NSF-funded study creates scholarships to help computing scholars find success
$1 million grant explores how growth mindset approach can improve computing education
Rochester Institute of Technology received a nearly $1 million National Science Foundation grant that will provide scholarships for computing students and help researchers explore new ways to improve computing education.
Through the NSF-funded project, professors in RIT’s Golisano College of Computing and Information Sciences (GCCIS) are studying how fostering a growth mindset learning approach can lead to student success. The comprehensive study integrates this growth mindset into curriculum and mentoring programs for college students studying computing.
As part of the study, 30 undergraduate students participating in the College of Computing Scholars–Enhancing Growth-mindset Academic Experiences (ENGAgE) program will receive two-year scholarships.
Throughout the five-year study, RIT researchers aim to increase retention and graduation rates in computing majors. Ultimately, the project will contribute to the national need for well-educated scientists, mathematicians, engineers, and technicians, said Sharon Mason, principal investigator of the project.
“Historically, students face challenges as they are learning programming and computing,” said Mason, who is also a professor in RIT’s School of Information. “We believe that instilling growth mindset into the way we teach computing can lead to more students staying with their major and successfully entering the workforce.”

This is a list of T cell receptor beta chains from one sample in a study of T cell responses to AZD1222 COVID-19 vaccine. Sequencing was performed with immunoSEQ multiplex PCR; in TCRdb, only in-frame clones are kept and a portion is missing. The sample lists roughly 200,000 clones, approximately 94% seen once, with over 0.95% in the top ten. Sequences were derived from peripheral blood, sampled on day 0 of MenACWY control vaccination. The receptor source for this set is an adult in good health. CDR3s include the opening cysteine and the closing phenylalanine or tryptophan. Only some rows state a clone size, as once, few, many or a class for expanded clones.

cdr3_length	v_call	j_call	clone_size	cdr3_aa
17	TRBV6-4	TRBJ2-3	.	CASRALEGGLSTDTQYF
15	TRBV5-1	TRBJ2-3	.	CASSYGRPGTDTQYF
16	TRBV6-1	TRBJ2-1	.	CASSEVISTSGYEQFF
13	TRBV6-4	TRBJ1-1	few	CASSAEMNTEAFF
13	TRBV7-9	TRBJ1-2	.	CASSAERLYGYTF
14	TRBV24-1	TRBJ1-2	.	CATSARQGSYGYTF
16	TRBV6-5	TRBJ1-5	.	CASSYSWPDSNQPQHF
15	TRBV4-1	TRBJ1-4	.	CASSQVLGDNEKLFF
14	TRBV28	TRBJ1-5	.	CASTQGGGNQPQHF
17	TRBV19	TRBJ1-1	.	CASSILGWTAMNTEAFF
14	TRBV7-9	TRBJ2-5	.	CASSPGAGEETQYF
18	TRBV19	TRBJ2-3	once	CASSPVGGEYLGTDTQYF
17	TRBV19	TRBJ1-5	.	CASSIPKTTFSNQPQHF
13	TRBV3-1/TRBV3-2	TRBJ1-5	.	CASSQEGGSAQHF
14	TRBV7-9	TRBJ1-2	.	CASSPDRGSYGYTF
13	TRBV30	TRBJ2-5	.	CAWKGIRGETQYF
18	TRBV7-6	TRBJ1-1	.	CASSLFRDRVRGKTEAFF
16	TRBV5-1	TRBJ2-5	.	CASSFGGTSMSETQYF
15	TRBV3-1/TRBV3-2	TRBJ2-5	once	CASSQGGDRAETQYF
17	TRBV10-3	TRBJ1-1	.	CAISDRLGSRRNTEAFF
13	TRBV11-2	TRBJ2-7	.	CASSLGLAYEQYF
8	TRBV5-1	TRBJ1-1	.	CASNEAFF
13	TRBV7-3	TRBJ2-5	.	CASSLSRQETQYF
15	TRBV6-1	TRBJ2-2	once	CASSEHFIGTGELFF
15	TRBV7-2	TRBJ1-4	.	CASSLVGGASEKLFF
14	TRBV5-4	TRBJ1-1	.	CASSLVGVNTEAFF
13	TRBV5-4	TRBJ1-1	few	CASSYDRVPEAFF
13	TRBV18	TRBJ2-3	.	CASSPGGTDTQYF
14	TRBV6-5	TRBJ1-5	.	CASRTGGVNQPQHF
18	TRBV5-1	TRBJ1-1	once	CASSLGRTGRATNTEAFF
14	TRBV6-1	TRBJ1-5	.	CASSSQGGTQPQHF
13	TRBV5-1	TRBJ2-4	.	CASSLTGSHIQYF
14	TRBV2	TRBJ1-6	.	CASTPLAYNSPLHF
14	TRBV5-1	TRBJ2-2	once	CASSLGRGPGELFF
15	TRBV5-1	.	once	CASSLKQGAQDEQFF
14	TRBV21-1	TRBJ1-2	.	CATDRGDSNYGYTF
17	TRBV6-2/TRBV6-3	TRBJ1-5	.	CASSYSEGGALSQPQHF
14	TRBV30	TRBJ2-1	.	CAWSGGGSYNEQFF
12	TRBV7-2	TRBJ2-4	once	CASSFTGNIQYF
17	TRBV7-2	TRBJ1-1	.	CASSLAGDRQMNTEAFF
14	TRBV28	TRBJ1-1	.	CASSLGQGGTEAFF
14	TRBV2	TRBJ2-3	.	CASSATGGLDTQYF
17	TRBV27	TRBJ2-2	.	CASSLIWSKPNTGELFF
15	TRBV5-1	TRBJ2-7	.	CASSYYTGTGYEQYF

The idea of growth mindset is attributed to Stanford psychology professor Carol Dweck, who categorized two mindsets. A fixed mindset sees intelligence as static, while a growth mindset sees intelligence as something that can be developed over time.
Mason explained that people with growth mindsets think that their abilities are not just talents they are born with, but can be enhanced through persistence, hard work, and learning how to overcome challenges. Her project will build on research that suggests mindset can be influenced to promote positive learning experiences, improved academic performance, and reduced vulnerability to stereotype threat.
“There has been a lot of work on growth mindset at the K-12 level and in single classroom interventions,” said Mason. “We are taking a more holistic and multi-pronged approach.”
As part of the study, faculty are gathering in a learning community to understand, examine, develop, and apply evidence-based growth mindset curricular enhancements and mentoring approaches. They are integrating these growth mindset activities into programming and career preparation courses at RIT. For example, faculty might change the way assignments or topics are typically approached.
Each student also participates in a mentoring community and is paired with a faculty mentor. In addition, scholars take part in a seminar focusing on metacognitive approaches to fostering a growth mindset.
“Struggles should not be a roadblock to success,” said Mason. “We should normalize failures and challenges and focus on how students can move forward and succeed. This applies to all areas of our lives and can really make a positive impact.”
Co-principal investigators on the GCCIS ENGAgE project include Dan Bogaard, associate professor in the School of Information; Elissa Weeden, associate professor in the School of Information; Michael Yacci, senior associate dean for academic affairs in GCCIS; and Robert St Jacques, senior lecturer of software engineering.